2022-03-04T17:00:00Z – 2022-03-04T19:30:00Z
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The final of the “Maestro” concert series is dedicated to the support of Ukraine as well as to the participants in the anti-war and anti-Putin protests in Russia.
Dmitri Shostakovich’s 11th Symphony at the concert goes back even further, reflecting the events of 1905. “Our family often talked about the 1905 revolution. I was born later, but these stories shaped my imaginations decisively. As I got older, I read a lot about how things had happened. It seems to me that this was a turning point – the people stopped believing in the tsar. The Russian people are always like this: they believe and believe, but suddenly there is an end. And those who the people no longer believe in are doing badly. / — / It seems that many things in Russian history tend to happen again.
Born in St. Petersburg, where his father – the eminent conductor Kurt Sanderling – was permanent conductor of the St. Petersburg Philharmonic, Thomas Sanderling was appointed Music Director of the Halle Opera at the age of 24. By his mid-twenties, Sanderling was already conducting the likes of the Dresden Staatskapelle and Leipzig Gewandhaus, and at the Komische Oper Berlin. His premiere recording of Shostakovich’s Michelangelo Suite directly led to his becoming assistant to both Herbert von Karajan and Leonard Bernstein. In the early 1980s, Sanderling became permanent guest conductor of the Deutsche Staatsoper, and made his debut at the Wiener Staatsoper conducting Die Zauberflöte (“A Mozart full of mysteries… Astonishing!”, Wiener Kurier) and Le Nozze di Figaro. He has won many prizes – including an OPUS KLASSIK Award for his recording of Shostakovich and Tchaikovsky with the London Symphony Orchestra.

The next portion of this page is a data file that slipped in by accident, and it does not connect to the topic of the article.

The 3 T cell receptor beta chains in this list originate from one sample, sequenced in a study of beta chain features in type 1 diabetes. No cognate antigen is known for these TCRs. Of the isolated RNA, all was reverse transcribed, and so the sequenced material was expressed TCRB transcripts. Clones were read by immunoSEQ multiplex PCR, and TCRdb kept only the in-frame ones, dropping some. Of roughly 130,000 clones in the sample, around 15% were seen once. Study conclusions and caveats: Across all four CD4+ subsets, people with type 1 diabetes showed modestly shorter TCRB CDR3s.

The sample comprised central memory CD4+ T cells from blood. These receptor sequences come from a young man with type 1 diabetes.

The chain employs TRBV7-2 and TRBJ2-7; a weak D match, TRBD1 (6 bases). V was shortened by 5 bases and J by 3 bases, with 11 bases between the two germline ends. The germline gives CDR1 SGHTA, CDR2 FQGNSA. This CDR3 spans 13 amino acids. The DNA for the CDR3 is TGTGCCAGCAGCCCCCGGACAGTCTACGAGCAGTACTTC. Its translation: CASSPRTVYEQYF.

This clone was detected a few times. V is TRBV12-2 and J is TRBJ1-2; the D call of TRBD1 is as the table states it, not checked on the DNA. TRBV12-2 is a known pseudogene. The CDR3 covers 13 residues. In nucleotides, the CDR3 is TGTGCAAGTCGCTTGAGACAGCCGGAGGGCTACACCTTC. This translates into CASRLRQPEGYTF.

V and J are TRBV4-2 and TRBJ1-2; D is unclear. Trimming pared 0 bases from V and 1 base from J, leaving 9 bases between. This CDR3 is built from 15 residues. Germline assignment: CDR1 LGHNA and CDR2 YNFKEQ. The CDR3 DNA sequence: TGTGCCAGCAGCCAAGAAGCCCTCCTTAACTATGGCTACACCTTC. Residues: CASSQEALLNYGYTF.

Thomas Sanderling has conducted many of the world’s finest orchestras and opera companies, including the Baltimore Symphony, Bavarian Radio Symphony, Czech Philharmonic, Dallas Symphony, The Hallé, NDR Elbphilharmonie, Oslo Philharmonic, Philharmonia Orchestra, Pittsburgh Symphony, Royal Stockholm Philharmonic, St Petersburg Philharmonic, WDR Symphony, London Philharmonic and the Orchestre Symphonique de Montreal; the Deutsche Oper, Bayerische Staatsoper, Hamburg State Opera, Mariinsky Theatre, Finnish National Opera and Teatro La Fenice.
Recognised for his celebrated interpretations as soloist, his extensive exploration of chamber music with some of the finest musicians today, and a dedication to widening the cello literature, Marc Coppey is considered to be one of the world’s leading cellists – in addition, now with a growing reputation as a fine conductor on the international podium.
A protégé of Lord Yehudi Menuhin and Mstislav Rostropovich, Coppey first shot to international acclaim at the age of 18, winning First Prize and ‘Prize for the Best Bach Performance’ at the prestigious Leipzig Bach Competition (1988). Soon thereafter, he made major debuts in Paris and Moscow in collaboration with Yehudi Menuhin and Victoria Postnikova (captured on film by the celebrated director Bruno Monsaingeon), and performed at the Evian Festival by personal invitation of Mstislav Rostropovich. Since then, Coppey has carved out an impressive solo career to date, working regularly with many of the world’s finest orchestras and conductors – including, amongst others, Alain Altinoglu, Lionel Bringuier, Lawrence Foster, Alan Gilbert, Kirill Karabits, Emmanuel Krivine, John Nelson, Pascal Rophé, Yan Pascal Tortelier, and Yutaka Sado. He was made Officier des Arts et des Lettres by the French Cultural Ministry in 2014
Cello Concerto No. 2 in G major 36′
Symphony No. 11 (“The Year 1905“) in G minor 60′
MARC COPPEY cello
Estonian National Symphony Orchestra
Conductor THOMAS SANDERLING
ERSO TV broadcasts are created in cooperation with Estonian Public Broadcasting & Helipilt Grupp OÜ.